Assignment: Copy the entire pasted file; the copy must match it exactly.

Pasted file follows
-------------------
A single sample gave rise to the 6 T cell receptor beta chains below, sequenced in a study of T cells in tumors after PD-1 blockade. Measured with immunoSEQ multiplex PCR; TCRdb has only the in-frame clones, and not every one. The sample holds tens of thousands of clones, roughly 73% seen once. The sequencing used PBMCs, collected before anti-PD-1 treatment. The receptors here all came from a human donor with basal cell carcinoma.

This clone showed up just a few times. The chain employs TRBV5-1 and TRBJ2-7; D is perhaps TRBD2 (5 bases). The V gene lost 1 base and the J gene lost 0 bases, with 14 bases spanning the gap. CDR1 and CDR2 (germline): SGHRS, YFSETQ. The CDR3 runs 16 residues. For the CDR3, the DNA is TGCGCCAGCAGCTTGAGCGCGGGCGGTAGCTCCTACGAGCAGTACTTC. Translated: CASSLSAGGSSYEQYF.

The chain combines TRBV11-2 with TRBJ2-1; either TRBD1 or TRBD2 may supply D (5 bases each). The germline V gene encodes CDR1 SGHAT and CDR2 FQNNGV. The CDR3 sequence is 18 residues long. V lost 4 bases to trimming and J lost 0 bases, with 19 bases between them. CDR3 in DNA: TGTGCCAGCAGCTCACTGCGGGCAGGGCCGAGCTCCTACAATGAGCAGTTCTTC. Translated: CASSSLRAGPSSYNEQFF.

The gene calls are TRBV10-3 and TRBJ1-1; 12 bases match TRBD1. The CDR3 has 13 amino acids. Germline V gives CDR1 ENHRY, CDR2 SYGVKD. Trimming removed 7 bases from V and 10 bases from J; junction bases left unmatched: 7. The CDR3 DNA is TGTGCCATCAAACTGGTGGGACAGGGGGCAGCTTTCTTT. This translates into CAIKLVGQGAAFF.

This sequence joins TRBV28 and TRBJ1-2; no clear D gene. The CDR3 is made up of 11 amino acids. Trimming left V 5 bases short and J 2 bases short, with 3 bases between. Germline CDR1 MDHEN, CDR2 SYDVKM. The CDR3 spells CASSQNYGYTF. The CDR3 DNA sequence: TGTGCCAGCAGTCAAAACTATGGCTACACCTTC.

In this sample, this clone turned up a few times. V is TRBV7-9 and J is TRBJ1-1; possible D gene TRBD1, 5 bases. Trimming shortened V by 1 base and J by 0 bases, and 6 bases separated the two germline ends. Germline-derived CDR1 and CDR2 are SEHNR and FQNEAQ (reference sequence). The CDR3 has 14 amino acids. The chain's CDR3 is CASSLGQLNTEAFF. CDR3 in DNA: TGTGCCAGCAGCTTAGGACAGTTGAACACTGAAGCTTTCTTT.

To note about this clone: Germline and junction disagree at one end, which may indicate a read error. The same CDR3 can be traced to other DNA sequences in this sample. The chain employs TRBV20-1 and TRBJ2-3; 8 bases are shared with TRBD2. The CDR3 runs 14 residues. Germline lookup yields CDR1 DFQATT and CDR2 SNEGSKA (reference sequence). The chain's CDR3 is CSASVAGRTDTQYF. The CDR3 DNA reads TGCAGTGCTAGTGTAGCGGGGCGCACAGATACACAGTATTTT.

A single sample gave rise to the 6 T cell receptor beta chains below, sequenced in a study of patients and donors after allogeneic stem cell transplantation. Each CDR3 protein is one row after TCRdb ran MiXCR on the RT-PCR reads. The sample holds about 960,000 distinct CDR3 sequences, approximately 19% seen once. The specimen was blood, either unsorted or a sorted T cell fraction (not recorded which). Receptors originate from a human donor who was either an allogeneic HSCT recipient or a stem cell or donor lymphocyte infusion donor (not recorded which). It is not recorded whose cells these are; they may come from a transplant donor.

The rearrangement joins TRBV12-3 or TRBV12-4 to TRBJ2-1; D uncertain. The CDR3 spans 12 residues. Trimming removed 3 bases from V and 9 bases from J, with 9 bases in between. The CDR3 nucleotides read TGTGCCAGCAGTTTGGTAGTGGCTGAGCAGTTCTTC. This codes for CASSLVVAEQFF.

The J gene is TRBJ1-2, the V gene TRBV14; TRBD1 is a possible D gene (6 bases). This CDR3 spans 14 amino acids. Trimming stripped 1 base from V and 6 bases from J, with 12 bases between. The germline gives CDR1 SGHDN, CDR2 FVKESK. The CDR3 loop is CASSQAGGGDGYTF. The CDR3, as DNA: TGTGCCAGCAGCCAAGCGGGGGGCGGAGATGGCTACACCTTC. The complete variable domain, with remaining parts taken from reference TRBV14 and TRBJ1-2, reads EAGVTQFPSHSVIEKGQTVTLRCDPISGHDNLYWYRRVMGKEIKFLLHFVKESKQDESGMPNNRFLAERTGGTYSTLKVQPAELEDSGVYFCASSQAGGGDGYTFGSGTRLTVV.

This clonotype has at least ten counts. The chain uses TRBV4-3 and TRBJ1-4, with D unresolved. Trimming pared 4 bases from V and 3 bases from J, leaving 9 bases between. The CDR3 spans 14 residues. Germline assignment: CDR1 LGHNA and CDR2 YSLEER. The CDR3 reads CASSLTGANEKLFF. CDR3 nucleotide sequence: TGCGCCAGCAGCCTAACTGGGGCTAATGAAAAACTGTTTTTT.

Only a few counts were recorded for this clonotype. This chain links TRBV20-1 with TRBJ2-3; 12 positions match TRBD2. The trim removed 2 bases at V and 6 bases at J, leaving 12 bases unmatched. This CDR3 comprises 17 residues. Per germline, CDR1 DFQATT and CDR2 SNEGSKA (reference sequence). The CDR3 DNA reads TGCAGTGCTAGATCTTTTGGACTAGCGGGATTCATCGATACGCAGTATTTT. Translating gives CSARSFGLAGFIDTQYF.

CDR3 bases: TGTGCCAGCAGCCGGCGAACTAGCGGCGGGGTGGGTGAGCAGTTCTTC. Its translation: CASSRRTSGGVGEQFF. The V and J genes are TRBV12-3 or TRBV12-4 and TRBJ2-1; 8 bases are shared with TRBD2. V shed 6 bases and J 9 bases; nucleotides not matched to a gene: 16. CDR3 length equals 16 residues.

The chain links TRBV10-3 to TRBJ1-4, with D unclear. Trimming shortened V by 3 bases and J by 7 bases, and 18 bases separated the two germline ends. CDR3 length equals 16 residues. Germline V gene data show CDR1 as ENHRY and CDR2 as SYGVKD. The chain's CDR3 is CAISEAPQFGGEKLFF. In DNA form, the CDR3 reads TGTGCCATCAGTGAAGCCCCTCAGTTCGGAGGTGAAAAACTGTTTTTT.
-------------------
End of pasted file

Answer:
A single sample gave rise to the 6 T cell receptor beta chains below, sequenced in a study of T cells in tumors after PD-1 blockade. Measured with immunoSEQ multiplex PCR; TCRdb has only the in-frame clones, and not every one. The sample holds tens of thousands of clones, roughly 73% seen once. The sequencing used PBMCs, collected before anti-PD-1 treatment. The receptors here all came from a human donor with basal cell carcinoma.

This clone showed up just a few times. The chain employs TRBV5-1 and TRBJ2-7; D is perhaps TRBD2 (5 bases). The V gene lost 1 base and the J gene lost 0 bases, with 14 bases spanning the gap. CDR1 and CDR2 (germline): SGHRS, YFSETQ. The CDR3 runs 16 residues. For the CDR3, the DNA is TGCGCCAGCAGCTTGAGCGCGGGCGGTAGCTCCTACGAGCAGTACTTC. Translated: CASSLSAGGSSYEQYF.

The chain combines TRBV11-2 with TRBJ2-1; either TRBD1 or TRBD2 may supply D (5 bases each). The germline V gene encodes CDR1 SGHAT and CDR2 FQNNGV. The CDR3 sequence is 18 residues long. V lost 4 bases to trimming and J lost 0 bases, with 19 bases between them. CDR3 in DNA: TGTGCCAGCAGCTCACTGCGGGCAGGGCCGAGCTCCTACAATGAGCAGTTCTTC. Translated: CASSSLRAGPSSYNEQFF.

The gene calls are TRBV10-3 and TRBJ1-1; 12 bases match TRBD1. The CDR3 has 13 amino acids. Germline V gives CDR1 ENHRY, CDR2 SYGVKD. Trimming removed 7 bases from V and 10 bases from J; junction bases left unmatched: 7. The CDR3 DNA is TGTGCCATCAAACTGGTGGGACAGGGGGCAGCTTTCTTT. This translates into CAIKLVGQGAAFF.

This sequence joins TRBV28 and TRBJ1-2; no clear D gene. The CDR3 is made up of 11 amino acids. Trimming left V 5 bases short and J 2 bases short, with 3 bases between. Germline CDR1 MDHEN, CDR2 SYDVKM. The CDR3 spells CASSQNYGYTF. The CDR3 DNA sequence: TGTGCCAGCAGTCAAAACTATGGCTACACCTTC.

In this sample, this clone turned up a few times. V is TRBV7-9 and J is TRBJ1-1; possible D gene TRBD1, 5 bases. Trimming shortened V by 1 base and J by 0 bases, and 6 bases separated the two germline ends. Germline-derived CDR1 and CDR2 are SEHNR and FQNEAQ (reference sequence). The CDR3 has 14 amino acids. The chain's CDR3 is CASSLGQLNTEAFF. CDR3 in DNA: TGTGCCAGCAGCTTAGGACAGTTGAACACTGAAGCTTTCTTT.

To note about this clone: Germline and junction disagree at one end, which may indicate a read error. The same CDR3 can be traced to other DNA sequences in this sample. The chain employs TRBV20-1 and TRBJ2-3; 8 bases are shared with TRBD2. The CDR3 runs 14 residues. Germline lookup yields CDR1 DFQATT and CDR2 SNEGSKA (reference sequence). The chain's CDR3 is CSASVAGRTDTQYF. The CDR3 DNA reads TGCAGTGCTAGTGTAGCGGGGCGCACAGATACACAGTATTTT.

A single sample gave rise to the 6 T cell receptor beta chains below, sequenced in a study of patients and donors after allogeneic stem cell transplantation. Each CDR3 protein is one row after TCRdb ran MiXCR on the RT-PCR reads. The sample holds about 960,000 distinct CDR3 sequences, approximately 19% seen once. The specimen was blood, either unsorted or a sorted T cell fraction (not recorded which). Receptors originate from a human donor who was either an allogeneic HSCT recipient or a stem cell or donor lymphocyte infusion donor (not recorded which). It is not recorded whose cells these are; they may come from a transplant donor.

The rearrangement joins TRBV12-3 or TRBV12-4 to TRBJ2-1; D uncertain. The CDR3 spans 12 residues. Trimming removed 3 bases from V and 9 bases from J, with 9 bases in between. The CDR3 nucleotides read TGTGCCAGCAGTTTGGTAGTGGCTGAGCAGTTCTTC. This codes for CASSLVVAEQFF.

The J gene is TRBJ1-2, the V gene TRBV14; TRBD1 is a possible D gene (6 bases). This CDR3 spans 14 amino acids. Trimming stripped 1 base from V and 6 bases from J, with 12 bases between. The germline gives CDR1 SGHDN, CDR2 FVKESK. The CDR3 loop is CASSQAGGGDGYTF. The CDR3, as DNA: TGTGCCAGCAGCCAAGCGGGGGGCGGAGATGGCTACACCTTC. The complete variable domain, with remaining parts taken from reference TRBV14 and TRBJ1-2, reads EAGVTQFPSHSVIEKGQTVTLRCDPISGHDNLYWYRRVMGKEIKFLLHFVKESKQDESGMPNNRFLAERTGGTYSTLKVQPAELEDSGVYFCASSQAGGGDGYTFGSGTRLTVV.

This clonotype has at least ten counts. The chain uses TRBV4-3 and TRBJ1-4, with D unresolved. Trimming pared 4 bases from V and 3 bases from J, leaving 9 bases between. The CDR3 spans 14 residues. Germline assignment: CDR1 LGHNA and CDR2 YSLEER. The CDR3 reads CASSLTGANEKLFF. CDR3 nucleotide sequence: TGCGCCAGCAGCCTAACTGGGGCTAATGAAAAACTGTTTTTT.

Only a few counts were recorded for this clonotype. This chain links TRBV20-1 with TRBJ2-3; 12 positions match TRBD2. The trim removed 2 bases at V and 6 bases at J, leaving 12 bases unmatched. This CDR3 comprises 17 residues. Per germline, CDR1 DFQATT and CDR2 SNEGSKA (reference sequence). The CDR3 DNA reads TGCAGTGCTAGATCTTTTGGACTAGCGGGATTCATCGATACGCAGTATTTT. Translating gives CSARSFGLAGFIDTQYF.

CDR3 bases: TGTGCCAGCAGCCGGCGAACTAGCGGCGGGGTGGGTGAGCAGTTCTTC. Its translation: CASSRRTSGGVGEQFF. The V and J genes are TRBV12-3 or TRBV12-4 and TRBJ2-1; 8 bases are shared with TRBD2. V shed 6 bases and J 9 bases; nucleotides not matched to a gene: 16. CDR3 length equals 16 residues.

The chain links TRBV10-3 to TRBJ1-4, with D unclear. Trimming shortened V by 3 bases and J by 7 bases, and 18 bases separated the two germline ends. CDR3 length equals 16 residues. Germline V gene data show CDR1 as ENHRY and CDR2 as SYGVKD. The chain's CDR3 is CAISEAPQFGGEKLFF. In DNA form, the CDR3 reads TGTGCCATCAGTGAAGCCCCTCAGTTCGGAGGTGAAAAACTGTTTTTT.